Your Input Matters: How Would You Like to Be Informed on Tinnitus Models?

Discussion in 'Research News' started by Hazel, Jul 20, 2020.

    1. Hazel
      Dreaming

      Hazel Director Staff Podcast Patron Benefactor Hall of Fame Advocate

      Location:
      the Netherlands
      Tinnitus Since:
      10/2017
      Cause of Tinnitus:
      one-sided hearing loss (of unknown origin)
      What are the neurological mechanisms behind tinnitus?
      Do you want to learn more about the origins of tinnitus?


      Dearest Tinnitus Talk members,

      As part of our 2020-2022 Strategic Plan, we are planning to expand the Tinnitus Talk website to be more than just a forum. We want to provide the community with objective, reliable and evidence-based resources. This will save our users the time and effort of sifting through hundreds of posts to find the information they seek, or reading hundreds of academic publications. It will also provide a counterbalance against the multitude of unverifiable (and sometimes misleading) opinions on the forum.

      The first resource we plan to provide is an overview of “tinnitus models.” By this we mean the main scientific theories on the origins of tinnitus — in other words, the underlying neurological mechanisms that cause the tinnitus signal. It’s one of the most frequently asked questions we see around here; people want to understand what’s going on in their brain. At the same time, we have not found any existing, comprehensive overview of tinnitus models anywhere online, and certainly not one that is also understandable for lay people. Hence, we truly believe we can create something of value to this community.

      For this project, we partnered up with the University College London (UCL) Ear Institute. Specifically, we are collaborating with @Tori Kok, a PhD student at the institute. We are also working with Kate Yukhnovich, a PhD student from Newcastle University. Both Tori and Kate have a neurology background and are currently pursuing a PhD on the topic of tinnitus. Furthermore, we found two senior tinnitus researchers —Dr Giriraj Shekhawat (UCL) and Dr Will Sedley (Newcastle) — willing to validate the information before it’s published.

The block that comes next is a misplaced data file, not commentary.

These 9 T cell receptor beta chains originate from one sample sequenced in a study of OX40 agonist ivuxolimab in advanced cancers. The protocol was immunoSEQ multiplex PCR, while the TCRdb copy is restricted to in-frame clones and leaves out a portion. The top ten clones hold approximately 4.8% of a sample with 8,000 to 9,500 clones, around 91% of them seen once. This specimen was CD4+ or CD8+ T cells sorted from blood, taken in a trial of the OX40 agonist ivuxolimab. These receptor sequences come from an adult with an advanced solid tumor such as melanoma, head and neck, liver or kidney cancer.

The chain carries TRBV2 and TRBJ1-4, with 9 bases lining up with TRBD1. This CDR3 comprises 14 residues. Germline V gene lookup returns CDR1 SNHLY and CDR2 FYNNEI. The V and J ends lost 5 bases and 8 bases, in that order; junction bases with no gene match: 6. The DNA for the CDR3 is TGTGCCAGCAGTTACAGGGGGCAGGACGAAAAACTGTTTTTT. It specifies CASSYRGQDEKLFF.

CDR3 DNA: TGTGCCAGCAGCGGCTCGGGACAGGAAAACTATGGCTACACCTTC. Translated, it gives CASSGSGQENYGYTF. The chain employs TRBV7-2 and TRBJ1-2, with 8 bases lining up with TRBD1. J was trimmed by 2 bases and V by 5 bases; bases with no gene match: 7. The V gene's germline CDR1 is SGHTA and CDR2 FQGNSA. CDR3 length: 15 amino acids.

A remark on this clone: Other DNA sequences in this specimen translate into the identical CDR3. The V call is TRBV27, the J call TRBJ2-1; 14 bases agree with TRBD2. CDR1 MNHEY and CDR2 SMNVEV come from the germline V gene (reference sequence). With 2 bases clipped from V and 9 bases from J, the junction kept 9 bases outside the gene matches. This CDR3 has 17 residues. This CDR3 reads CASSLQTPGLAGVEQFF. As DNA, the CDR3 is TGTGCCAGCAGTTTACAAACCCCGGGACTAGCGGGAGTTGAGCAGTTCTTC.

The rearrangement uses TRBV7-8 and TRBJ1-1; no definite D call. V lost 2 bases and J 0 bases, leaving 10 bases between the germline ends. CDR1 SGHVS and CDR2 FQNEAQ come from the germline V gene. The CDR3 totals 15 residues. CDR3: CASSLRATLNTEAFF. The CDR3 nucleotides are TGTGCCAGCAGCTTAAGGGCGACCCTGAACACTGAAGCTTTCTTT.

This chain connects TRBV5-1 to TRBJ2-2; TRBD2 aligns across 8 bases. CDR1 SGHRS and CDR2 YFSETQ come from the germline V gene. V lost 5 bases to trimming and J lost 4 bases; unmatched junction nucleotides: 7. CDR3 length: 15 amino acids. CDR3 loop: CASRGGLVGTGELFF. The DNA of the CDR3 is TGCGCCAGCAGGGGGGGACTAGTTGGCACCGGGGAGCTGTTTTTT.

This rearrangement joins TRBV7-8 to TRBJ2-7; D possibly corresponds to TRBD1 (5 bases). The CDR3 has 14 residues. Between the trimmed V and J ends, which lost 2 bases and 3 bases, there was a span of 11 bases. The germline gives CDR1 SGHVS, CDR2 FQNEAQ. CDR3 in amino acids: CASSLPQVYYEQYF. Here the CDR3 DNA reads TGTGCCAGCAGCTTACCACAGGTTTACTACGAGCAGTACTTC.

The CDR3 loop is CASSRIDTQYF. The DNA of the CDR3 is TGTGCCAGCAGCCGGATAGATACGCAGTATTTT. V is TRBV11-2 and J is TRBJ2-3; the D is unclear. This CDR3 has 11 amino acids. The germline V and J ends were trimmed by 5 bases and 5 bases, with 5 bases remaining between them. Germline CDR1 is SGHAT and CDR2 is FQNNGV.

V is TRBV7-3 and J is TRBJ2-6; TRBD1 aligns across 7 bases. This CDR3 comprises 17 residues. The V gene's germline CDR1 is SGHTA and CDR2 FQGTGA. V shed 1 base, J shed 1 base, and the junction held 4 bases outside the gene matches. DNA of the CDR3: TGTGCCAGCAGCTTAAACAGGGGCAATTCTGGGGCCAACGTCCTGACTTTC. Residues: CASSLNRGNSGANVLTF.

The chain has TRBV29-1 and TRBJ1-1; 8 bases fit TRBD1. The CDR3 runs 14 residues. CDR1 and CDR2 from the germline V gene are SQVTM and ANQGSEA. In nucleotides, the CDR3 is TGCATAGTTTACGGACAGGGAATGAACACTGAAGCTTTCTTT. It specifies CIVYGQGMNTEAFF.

What we would like to know from you is the following: What format would you like the resource to be in? By this we mean, would you like the information to be presented in the form of graphics, videos, blogs, podcasts, etc.? Would you like it to be short or very extensive? Would you like it to be interactive somehow? Would you like the information to be tagged or categorised somehow? Is there any additional data you’d like to see (e.g. links to articles)? Well, you get the idea — we need inspiration from you!

      Once we’ve received some ideas from you, we will be turning these into a poll to decide on the final format.

      We hope to have the resource published by early 2021. It’s still quite a bit of work to prepare the content and find a nice user-friendly way of presenting it. If you want to volunteer to work on this with us behind the scenes, get in touch!
       
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    2. Tori Kok

      Tori Kok Member

      Location:
      London
      Tinnitus Since:
      04/2020
      Cause of Tinnitus:
      Unknown
      Hello everyone,

      My name is Tori. I am a PhD student at the UCL Ear Institute. I am very excited to have partnered up with Tinnitus Hub to create useful resources on the science behind tinnitus. We will be running an engagement project over the next few months, so if you would like to get involved feel free to pop me an email at: tori.kok.18@ucl.ac.uk

      I’m looking forward to reading your ideas in this forum thread so Tinnitus Hub and the UCL team can create something of real use to the tinnitus community.